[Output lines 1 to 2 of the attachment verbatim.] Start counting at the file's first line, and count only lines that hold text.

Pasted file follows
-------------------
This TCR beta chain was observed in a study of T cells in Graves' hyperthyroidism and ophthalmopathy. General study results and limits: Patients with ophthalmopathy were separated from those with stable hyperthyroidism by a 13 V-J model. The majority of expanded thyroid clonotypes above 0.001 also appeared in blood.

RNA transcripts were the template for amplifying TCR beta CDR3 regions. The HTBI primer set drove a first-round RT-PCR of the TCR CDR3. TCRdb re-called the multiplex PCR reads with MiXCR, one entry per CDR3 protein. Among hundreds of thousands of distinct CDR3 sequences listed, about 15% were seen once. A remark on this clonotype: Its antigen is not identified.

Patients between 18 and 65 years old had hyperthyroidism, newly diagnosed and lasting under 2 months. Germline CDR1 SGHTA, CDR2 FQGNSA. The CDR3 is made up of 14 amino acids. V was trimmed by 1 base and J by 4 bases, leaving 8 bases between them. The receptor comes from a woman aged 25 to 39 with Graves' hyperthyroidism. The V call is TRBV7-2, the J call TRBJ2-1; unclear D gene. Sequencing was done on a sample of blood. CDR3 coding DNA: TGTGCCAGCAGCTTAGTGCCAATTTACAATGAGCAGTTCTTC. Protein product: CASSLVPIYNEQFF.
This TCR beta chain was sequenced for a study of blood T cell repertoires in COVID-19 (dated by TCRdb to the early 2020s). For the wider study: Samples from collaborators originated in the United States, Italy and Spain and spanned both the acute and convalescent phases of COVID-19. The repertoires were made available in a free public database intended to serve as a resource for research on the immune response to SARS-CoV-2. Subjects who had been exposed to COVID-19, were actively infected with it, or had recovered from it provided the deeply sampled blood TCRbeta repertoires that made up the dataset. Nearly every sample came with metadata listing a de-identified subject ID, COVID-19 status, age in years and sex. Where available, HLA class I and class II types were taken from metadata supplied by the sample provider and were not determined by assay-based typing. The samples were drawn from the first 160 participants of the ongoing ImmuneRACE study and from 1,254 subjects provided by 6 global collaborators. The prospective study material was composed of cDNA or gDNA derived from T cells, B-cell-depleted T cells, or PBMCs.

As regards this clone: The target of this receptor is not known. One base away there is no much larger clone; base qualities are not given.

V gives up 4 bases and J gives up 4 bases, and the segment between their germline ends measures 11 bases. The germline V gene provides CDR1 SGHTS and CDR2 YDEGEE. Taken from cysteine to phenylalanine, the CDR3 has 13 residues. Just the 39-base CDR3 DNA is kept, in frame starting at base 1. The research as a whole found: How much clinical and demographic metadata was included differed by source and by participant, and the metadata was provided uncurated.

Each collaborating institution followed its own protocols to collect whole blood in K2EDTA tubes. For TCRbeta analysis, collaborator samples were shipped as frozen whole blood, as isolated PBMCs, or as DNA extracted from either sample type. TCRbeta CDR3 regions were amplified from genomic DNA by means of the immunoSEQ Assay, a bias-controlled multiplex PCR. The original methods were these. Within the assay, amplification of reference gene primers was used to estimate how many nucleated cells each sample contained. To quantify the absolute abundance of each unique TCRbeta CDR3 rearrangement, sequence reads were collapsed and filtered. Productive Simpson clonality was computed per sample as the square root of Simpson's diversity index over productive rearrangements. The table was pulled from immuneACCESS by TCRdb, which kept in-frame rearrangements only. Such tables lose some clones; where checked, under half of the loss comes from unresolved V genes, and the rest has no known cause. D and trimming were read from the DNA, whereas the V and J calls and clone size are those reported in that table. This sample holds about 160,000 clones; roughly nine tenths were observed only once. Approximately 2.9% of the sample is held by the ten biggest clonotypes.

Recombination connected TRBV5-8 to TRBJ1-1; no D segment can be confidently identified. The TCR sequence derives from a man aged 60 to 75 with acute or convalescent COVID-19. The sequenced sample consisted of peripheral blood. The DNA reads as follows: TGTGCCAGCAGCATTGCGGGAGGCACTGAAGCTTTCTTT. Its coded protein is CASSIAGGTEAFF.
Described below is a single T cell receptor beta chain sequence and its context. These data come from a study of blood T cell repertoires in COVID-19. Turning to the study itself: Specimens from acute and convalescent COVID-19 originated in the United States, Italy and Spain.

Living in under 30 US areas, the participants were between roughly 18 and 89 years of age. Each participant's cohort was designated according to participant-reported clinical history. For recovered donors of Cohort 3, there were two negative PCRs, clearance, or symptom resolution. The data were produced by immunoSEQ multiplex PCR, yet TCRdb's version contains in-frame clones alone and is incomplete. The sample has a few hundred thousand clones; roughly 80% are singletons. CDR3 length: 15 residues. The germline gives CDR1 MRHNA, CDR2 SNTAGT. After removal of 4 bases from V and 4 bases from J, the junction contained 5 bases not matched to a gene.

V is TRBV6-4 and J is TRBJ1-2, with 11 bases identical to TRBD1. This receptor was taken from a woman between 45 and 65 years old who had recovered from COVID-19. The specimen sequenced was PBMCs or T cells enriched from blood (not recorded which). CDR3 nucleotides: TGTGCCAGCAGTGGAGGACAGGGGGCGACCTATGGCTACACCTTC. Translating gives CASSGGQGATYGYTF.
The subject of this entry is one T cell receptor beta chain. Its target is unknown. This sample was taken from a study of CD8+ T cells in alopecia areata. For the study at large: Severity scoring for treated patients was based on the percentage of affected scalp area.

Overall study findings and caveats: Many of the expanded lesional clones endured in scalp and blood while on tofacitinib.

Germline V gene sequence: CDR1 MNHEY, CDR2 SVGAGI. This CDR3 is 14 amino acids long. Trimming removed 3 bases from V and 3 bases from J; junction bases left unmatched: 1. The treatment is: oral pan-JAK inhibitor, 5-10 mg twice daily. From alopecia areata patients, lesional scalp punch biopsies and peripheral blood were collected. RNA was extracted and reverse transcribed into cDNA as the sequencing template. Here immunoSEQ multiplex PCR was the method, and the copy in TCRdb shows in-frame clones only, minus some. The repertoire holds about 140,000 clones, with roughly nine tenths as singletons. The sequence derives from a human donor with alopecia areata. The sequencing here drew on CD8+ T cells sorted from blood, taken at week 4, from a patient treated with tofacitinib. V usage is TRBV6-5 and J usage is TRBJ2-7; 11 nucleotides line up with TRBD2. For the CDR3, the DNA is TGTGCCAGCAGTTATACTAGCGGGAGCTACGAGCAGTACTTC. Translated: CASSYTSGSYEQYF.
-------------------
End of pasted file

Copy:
This TCR beta chain was observed in a study of T cells in Graves' hyperthyroidism and ophthalmopathy. General study results and limits: Patients with ophthalmopathy were separated from those with stable hyperthyroidism by a 13 V-J model. The majority of expanded thyroid clonotypes above 0.001 also appeared in blood.

RNA transcripts were the template for amplifying TCR beta CDR3 regions. The HTBI primer set drove a first-round RT-PCR of the TCR CDR3. TCRdb re-called the multiplex PCR reads with MiXCR, one entry per CDR3 protein. Among hundreds of thousands of distinct CDR3 sequences listed, about 15% were seen once. A remark on this clonotype: Its antigen is not identified.